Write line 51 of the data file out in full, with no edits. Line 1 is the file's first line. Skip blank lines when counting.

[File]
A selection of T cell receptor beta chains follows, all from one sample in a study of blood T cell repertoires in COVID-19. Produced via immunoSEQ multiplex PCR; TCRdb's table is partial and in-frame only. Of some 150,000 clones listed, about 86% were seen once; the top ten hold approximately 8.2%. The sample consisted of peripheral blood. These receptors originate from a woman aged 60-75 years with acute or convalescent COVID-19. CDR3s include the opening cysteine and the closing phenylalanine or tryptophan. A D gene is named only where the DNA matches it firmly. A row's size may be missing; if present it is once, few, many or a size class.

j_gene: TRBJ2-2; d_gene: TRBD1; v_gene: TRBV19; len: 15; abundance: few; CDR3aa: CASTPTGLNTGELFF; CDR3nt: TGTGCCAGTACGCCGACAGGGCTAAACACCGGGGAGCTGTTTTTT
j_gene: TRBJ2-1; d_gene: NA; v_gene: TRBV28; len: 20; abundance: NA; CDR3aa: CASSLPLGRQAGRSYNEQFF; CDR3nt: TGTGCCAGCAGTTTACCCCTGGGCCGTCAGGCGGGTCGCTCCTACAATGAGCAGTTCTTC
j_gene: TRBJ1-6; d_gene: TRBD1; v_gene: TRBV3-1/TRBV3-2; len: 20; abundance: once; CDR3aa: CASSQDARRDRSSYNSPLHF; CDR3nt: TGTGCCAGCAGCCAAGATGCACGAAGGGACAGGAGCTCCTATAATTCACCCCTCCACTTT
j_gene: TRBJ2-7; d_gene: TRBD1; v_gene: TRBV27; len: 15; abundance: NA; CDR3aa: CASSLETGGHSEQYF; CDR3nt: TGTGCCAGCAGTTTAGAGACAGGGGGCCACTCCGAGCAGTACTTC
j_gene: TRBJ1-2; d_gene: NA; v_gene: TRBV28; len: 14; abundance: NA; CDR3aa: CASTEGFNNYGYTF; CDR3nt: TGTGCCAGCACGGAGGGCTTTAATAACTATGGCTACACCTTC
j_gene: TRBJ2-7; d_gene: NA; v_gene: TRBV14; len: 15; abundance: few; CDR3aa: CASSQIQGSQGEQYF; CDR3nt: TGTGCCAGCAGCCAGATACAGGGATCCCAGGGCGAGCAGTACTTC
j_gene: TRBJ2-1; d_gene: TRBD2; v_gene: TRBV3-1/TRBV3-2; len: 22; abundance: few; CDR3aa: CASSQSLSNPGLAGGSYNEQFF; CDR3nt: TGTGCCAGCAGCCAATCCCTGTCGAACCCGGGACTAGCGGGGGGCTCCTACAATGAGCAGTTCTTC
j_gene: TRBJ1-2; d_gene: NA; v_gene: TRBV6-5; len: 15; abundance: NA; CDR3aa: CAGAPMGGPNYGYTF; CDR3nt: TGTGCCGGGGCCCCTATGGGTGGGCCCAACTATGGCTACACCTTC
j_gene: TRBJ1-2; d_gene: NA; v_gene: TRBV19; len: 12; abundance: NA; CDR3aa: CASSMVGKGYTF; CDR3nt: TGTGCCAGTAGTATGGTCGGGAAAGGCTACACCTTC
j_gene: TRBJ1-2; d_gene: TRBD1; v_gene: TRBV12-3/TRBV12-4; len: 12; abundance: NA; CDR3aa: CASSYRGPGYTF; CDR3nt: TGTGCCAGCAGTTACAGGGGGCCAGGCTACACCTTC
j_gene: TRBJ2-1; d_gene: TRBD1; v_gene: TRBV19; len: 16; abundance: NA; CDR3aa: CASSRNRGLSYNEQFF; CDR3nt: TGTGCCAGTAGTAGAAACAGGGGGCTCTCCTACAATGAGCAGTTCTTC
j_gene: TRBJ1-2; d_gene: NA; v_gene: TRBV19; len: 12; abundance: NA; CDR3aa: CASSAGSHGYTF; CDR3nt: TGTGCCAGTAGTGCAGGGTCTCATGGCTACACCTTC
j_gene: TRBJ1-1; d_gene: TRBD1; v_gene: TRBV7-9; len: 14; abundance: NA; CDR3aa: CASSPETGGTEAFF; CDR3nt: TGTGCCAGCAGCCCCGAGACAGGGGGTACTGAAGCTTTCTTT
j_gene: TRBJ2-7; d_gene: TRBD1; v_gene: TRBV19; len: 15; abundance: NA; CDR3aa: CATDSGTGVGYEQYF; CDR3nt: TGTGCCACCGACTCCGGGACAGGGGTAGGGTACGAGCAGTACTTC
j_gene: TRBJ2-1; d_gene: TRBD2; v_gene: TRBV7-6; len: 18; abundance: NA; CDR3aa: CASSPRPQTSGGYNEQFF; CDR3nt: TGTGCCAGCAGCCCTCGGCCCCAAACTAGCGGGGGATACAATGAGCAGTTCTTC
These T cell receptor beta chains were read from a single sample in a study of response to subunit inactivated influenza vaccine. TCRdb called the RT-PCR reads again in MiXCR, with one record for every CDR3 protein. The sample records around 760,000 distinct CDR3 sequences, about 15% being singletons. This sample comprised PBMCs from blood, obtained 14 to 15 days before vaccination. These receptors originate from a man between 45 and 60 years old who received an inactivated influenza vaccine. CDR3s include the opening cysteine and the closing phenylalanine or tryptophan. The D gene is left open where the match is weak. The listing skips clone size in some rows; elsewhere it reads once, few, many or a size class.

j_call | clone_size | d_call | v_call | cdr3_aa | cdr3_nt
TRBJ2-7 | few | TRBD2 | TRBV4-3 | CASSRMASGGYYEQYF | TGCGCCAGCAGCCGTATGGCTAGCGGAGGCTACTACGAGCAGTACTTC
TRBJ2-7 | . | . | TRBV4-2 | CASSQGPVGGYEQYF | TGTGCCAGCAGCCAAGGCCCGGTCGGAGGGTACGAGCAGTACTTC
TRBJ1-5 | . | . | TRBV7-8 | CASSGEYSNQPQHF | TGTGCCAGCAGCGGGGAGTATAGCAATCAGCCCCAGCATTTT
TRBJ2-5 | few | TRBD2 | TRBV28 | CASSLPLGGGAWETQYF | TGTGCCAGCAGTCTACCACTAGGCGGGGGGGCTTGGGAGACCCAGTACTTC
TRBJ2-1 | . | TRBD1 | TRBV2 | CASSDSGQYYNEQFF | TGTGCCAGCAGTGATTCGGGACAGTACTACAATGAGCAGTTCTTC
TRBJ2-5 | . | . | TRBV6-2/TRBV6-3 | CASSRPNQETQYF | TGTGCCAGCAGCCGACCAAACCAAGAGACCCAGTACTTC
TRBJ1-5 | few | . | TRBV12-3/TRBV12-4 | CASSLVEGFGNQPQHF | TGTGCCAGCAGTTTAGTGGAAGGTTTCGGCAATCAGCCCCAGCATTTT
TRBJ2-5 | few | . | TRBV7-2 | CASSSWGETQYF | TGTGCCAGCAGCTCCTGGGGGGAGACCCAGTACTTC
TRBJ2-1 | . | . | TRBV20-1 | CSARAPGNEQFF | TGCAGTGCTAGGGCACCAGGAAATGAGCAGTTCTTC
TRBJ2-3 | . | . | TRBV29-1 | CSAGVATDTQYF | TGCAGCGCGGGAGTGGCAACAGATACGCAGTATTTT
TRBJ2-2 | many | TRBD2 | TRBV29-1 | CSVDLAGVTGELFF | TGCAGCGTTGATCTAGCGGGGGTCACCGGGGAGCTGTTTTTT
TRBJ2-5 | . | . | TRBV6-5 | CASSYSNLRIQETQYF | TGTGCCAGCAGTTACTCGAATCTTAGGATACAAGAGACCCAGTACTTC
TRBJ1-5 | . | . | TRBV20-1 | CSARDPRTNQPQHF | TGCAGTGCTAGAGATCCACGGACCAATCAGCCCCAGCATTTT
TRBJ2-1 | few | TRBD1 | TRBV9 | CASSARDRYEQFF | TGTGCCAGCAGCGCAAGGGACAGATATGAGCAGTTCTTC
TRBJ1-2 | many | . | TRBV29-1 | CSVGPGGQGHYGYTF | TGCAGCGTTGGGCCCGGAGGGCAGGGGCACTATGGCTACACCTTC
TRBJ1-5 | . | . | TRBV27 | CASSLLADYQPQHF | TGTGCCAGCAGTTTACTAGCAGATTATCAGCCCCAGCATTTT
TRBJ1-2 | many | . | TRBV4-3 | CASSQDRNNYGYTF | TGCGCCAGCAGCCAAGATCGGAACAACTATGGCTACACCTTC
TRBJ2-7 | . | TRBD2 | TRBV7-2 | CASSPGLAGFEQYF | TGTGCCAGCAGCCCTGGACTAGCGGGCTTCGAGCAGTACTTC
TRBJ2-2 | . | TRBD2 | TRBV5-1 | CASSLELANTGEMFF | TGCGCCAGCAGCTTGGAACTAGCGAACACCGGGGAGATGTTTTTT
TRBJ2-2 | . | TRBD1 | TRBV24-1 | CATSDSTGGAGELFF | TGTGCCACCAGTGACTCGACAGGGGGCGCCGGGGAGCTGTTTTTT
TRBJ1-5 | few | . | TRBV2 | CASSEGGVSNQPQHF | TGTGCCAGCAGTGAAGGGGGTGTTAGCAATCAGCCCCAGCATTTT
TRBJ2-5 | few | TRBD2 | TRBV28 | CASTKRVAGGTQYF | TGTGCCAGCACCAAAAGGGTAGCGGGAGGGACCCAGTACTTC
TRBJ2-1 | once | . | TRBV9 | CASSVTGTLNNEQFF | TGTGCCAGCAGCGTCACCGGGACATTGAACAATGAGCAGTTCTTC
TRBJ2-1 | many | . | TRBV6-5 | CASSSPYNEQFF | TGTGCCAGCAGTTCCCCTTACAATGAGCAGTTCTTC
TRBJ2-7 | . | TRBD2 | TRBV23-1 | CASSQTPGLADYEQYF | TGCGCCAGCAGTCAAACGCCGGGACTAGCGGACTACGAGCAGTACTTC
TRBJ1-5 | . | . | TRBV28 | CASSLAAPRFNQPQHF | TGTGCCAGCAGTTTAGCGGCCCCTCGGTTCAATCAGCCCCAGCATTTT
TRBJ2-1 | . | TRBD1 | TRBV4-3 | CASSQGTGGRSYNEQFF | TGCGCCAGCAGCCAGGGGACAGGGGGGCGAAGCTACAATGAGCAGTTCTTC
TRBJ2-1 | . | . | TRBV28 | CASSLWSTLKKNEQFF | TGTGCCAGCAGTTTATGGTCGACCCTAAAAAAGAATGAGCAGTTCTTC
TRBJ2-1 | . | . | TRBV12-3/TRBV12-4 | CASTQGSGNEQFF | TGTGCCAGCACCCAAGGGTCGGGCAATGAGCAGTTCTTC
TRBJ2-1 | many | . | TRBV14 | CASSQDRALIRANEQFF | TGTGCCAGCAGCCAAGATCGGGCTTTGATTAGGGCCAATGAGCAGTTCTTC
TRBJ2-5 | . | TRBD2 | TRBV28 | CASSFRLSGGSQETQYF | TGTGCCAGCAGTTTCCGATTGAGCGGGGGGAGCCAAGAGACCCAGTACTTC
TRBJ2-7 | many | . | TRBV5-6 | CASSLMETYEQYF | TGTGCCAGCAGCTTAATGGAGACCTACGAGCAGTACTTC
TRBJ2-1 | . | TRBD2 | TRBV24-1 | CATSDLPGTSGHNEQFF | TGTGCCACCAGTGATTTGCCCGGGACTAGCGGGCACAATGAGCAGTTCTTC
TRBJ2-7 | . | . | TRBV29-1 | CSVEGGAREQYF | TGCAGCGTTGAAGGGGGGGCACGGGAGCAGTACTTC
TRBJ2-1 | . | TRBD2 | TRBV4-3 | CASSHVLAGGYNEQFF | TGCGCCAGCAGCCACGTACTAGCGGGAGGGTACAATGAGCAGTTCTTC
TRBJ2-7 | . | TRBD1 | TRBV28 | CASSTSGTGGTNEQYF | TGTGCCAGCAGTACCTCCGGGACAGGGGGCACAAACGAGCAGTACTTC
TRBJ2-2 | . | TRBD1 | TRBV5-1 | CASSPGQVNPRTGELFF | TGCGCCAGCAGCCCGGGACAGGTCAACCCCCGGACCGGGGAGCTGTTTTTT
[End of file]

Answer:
TRBJ2-1 | . | TRBD2 | TRBV24-1 | CATSDLPGTSGHNEQFF | TGTGCCACCAGTGATTTGCCCGGGACTAGCGGGCACAATGAGCAGTTCTTC